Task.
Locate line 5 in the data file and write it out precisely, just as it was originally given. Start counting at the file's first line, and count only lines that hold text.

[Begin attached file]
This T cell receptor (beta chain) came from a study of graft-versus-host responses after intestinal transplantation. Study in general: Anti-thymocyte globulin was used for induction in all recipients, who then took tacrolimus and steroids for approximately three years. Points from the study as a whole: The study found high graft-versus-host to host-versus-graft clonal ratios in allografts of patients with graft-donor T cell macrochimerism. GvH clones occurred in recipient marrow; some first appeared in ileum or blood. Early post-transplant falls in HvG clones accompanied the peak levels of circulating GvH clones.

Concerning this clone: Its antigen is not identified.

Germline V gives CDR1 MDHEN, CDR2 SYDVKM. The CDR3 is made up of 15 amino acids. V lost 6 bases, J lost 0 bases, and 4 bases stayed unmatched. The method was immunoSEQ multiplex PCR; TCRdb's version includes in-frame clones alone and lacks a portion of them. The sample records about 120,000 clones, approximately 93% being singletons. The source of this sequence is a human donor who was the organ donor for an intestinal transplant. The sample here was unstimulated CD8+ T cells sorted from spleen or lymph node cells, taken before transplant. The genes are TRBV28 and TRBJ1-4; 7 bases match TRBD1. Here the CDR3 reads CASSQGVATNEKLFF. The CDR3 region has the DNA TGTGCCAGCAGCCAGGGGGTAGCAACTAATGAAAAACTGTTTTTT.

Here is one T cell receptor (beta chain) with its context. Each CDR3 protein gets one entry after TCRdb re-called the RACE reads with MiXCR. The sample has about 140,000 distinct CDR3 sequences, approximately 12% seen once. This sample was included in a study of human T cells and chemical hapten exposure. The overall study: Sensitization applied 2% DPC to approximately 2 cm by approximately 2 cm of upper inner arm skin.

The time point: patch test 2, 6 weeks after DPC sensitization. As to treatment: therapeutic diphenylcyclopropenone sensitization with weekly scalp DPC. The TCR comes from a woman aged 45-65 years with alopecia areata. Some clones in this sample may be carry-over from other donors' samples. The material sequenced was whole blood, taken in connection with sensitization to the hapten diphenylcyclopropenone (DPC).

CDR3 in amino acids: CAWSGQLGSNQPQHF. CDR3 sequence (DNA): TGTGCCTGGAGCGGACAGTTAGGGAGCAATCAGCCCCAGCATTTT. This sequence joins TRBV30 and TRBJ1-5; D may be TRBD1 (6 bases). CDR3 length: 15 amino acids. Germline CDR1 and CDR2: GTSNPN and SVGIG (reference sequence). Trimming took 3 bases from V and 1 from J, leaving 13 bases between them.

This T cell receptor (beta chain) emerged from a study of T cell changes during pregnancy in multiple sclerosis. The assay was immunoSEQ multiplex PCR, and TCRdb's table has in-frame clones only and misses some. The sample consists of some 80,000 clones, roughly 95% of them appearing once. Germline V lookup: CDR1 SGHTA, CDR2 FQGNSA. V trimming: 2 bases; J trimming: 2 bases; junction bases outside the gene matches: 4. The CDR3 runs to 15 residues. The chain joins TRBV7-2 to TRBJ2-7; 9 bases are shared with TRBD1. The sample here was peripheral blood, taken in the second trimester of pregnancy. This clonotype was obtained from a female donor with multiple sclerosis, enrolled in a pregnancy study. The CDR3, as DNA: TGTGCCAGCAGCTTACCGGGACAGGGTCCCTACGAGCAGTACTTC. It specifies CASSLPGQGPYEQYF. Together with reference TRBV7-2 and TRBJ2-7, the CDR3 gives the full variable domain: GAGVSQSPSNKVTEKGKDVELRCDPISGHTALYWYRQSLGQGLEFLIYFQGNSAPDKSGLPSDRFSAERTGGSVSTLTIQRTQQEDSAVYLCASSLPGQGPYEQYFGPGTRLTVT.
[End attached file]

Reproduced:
The time point: patch test 2, 6 weeks after DPC sensitization. As to treatment: therapeutic diphenylcyclopropenone sensitization with weekly scalp DPC. The TCR comes from a woman aged 45-65 years with alopecia areata. Some clones in this sample may be carry-over from other donors' samples. The material sequenced was whole blood, taken in connection with sensitization to the hapten diphenylcyclopropenone (DPC).